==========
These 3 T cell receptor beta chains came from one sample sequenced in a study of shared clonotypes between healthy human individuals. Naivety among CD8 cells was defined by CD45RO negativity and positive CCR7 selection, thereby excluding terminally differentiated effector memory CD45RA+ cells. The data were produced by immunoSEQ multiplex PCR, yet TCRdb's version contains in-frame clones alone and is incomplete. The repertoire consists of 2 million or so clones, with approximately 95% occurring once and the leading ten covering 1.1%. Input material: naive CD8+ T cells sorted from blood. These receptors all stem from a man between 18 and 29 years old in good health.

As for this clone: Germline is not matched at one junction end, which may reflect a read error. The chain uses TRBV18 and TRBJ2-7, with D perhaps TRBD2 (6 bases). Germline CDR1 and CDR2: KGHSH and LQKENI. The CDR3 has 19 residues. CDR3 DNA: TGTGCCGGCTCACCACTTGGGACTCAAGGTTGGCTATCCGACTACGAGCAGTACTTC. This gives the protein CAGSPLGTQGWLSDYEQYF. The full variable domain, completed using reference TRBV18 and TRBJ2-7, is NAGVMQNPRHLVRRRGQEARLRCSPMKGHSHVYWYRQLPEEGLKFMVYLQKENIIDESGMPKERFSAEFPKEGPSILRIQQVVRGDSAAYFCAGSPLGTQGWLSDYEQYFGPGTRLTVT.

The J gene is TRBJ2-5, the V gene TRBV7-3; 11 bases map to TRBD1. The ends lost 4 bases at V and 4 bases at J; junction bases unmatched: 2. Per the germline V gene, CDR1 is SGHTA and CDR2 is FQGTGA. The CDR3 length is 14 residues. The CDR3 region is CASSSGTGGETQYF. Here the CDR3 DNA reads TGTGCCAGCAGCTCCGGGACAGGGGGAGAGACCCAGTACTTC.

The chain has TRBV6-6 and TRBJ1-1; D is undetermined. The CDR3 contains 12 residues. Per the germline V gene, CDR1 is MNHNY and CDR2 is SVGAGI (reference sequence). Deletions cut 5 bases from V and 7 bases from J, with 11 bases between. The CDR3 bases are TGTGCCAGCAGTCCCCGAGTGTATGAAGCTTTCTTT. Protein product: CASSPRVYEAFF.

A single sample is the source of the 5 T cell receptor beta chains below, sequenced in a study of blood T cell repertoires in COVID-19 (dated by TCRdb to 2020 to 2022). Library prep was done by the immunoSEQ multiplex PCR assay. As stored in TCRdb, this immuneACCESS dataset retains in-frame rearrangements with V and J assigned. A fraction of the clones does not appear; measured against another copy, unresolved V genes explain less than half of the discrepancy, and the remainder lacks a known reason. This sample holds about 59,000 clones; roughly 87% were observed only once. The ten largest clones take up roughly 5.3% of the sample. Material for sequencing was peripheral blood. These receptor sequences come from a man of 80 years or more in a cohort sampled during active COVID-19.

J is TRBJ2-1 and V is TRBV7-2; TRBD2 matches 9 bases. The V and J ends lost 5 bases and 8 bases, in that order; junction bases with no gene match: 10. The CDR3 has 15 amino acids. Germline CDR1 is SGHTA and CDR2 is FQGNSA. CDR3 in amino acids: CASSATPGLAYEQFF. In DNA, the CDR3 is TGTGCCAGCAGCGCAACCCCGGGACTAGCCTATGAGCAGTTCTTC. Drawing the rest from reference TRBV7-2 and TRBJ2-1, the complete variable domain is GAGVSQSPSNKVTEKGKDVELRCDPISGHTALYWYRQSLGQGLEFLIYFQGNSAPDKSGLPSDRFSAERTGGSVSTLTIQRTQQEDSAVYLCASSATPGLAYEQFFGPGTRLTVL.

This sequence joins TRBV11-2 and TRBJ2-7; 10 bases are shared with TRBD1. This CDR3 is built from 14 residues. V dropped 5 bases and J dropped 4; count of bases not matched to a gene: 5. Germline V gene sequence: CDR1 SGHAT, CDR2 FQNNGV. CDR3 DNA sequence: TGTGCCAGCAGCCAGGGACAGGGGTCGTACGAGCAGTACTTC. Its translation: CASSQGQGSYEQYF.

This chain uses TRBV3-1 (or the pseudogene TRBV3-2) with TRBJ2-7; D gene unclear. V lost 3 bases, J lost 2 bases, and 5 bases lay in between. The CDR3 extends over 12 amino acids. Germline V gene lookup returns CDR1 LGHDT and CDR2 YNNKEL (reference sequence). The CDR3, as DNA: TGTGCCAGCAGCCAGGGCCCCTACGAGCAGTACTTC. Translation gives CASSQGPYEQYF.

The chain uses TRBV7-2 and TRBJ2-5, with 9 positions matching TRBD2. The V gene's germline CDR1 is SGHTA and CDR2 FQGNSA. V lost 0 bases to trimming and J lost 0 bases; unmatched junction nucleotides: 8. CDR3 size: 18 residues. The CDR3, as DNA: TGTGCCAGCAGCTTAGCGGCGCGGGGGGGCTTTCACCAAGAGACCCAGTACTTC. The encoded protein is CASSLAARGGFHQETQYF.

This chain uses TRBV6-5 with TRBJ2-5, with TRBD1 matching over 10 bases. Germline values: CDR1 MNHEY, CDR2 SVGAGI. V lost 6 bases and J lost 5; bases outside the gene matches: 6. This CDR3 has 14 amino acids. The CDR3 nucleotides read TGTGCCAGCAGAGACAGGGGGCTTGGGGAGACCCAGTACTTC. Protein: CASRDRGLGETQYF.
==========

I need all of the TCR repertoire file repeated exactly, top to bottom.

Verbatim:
These 3 T cell receptor beta chains came from one sample sequenced in a study of shared clonotypes between healthy human individuals. Naivety among CD8 cells was defined by CD45RO negativity and positive CCR7 selection, thereby excluding terminally differentiated effector memory CD45RA+ cells. The data were produced by immunoSEQ multiplex PCR, yet TCRdb's version contains in-frame clones alone and is incomplete. The repertoire consists of 2 million or so clones, with approximately 95% occurring once and the leading ten covering 1.1%. Input material: naive CD8+ T cells sorted from blood. These receptors all stem from a man between 18 and 29 years old in good health.

As for this clone: Germline is not matched at one junction end, which may reflect a read error. The chain uses TRBV18 and TRBJ2-7, with D perhaps TRBD2 (6 bases). Germline CDR1 and CDR2: KGHSH and LQKENI. The CDR3 has 19 residues. CDR3 DNA: TGTGCCGGCTCACCACTTGGGACTCAAGGTTGGCTATCCGACTACGAGCAGTACTTC. This gives the protein CAGSPLGTQGWLSDYEQYF. The full variable domain, completed using reference TRBV18 and TRBJ2-7, is NAGVMQNPRHLVRRRGQEARLRCSPMKGHSHVYWYRQLPEEGLKFMVYLQKENIIDESGMPKERFSAEFPKEGPSILRIQQVVRGDSAAYFCAGSPLGTQGWLSDYEQYFGPGTRLTVT.

The J gene is TRBJ2-5, the V gene TRBV7-3; 11 bases map to TRBD1. The ends lost 4 bases at V and 4 bases at J; junction bases unmatched: 2. Per the germline V gene, CDR1 is SGHTA and CDR2 is FQGTGA. The CDR3 length is 14 residues. The CDR3 region is CASSSGTGGETQYF. Here the CDR3 DNA reads TGTGCCAGCAGCTCCGGGACAGGGGGAGAGACCCAGTACTTC.

The chain has TRBV6-6 and TRBJ1-1; D is undetermined. The CDR3 contains 12 residues. Per the germline V gene, CDR1 is MNHNY and CDR2 is SVGAGI (reference sequence). Deletions cut 5 bases from V and 7 bases from J, with 11 bases between. The CDR3 bases are TGTGCCAGCAGTCCCCGAGTGTATGAAGCTTTCTTT. Protein product: CASSPRVYEAFF.

A single sample is the source of the 5 T cell receptor beta chains below, sequenced in a study of blood T cell repertoires in COVID-19 (dated by TCRdb to 2020 to 2022). Library prep was done by the immunoSEQ multiplex PCR assay. As stored in TCRdb, this immuneACCESS dataset retains in-frame rearrangements with V and J assigned. A fraction of the clones does not appear; measured against another copy, unresolved V genes explain less than half of the discrepancy, and the remainder lacks a known reason. This sample holds about 59,000 clones; roughly 87% were observed only once. The ten largest clones take up roughly 5.3% of the sample. Material for sequencing was peripheral blood. These receptor sequences come from a man of 80 years or more in a cohort sampled during active COVID-19.

J is TRBJ2-1 and V is TRBV7-2; TRBD2 matches 9 bases. The V and J ends lost 5 bases and 8 bases, in that order; junction bases with no gene match: 10. The CDR3 has 15 amino acids. Germline CDR1 is SGHTA and CDR2 is FQGNSA. CDR3 in amino acids: CASSATPGLAYEQFF. In DNA, the CDR3 is TGTGCCAGCAGCGCAACCCCGGGACTAGCCTATGAGCAGTTCTTC. Drawing the rest from reference TRBV7-2 and TRBJ2-1, the complete variable domain is GAGVSQSPSNKVTEKGKDVELRCDPISGHTALYWYRQSLGQGLEFLIYFQGNSAPDKSGLPSDRFSAERTGGSVSTLTIQRTQQEDSAVYLCASSATPGLAYEQFFGPGTRLTVL.

This sequence joins TRBV11-2 and TRBJ2-7; 10 bases are shared with TRBD1. This CDR3 is built from 14 residues. V dropped 5 bases and J dropped 4; count of bases not matched to a gene: 5. Germline V gene sequence: CDR1 SGHAT, CDR2 FQNNGV. CDR3 DNA sequence: TGTGCCAGCAGCCAGGGACAGGGGTCGTACGAGCAGTACTTC. Its translation: CASSQGQGSYEQYF.

This chain uses TRBV3-1 (or the pseudogene TRBV3-2) with TRBJ2-7; D gene unclear. V lost 3 bases, J lost 2 bases, and 5 bases lay in between. The CDR3 extends over 12 amino acids. Germline V gene lookup returns CDR1 LGHDT and CDR2 YNNKEL (reference sequence). The CDR3, as DNA: TGTGCCAGCAGCCAGGGCCCCTACGAGCAGTACTTC. Translation gives CASSQGPYEQYF.

The chain uses TRBV7-2 and TRBJ2-5, with 9 positions matching TRBD2. The V gene's germline CDR1 is SGHTA and CDR2 FQGNSA. V lost 0 bases to trimming and J lost 0 bases; unmatched junction nucleotides: 8. CDR3 size: 18 residues. The CDR3, as DNA: TGTGCCAGCAGCTTAGCGGCGCGGGGGGGCTTTCACCAAGAGACCCAGTACTTC. The encoded protein is CASSLAARGGFHQETQYF.

This chain uses TRBV6-5 with TRBJ2-5, with TRBD1 matching over 10 bases. Germline values: CDR1 MNHEY, CDR2 SVGAGI. V lost 6 bases and J lost 5; bases outside the gene matches: 6. This CDR3 has 14 amino acids. The CDR3 nucleotides read TGTGCCAGCAGAGACAGGGGGCTTGGGGAGACCCAGTACTTC. Protein: CASRDRGLGETQYF.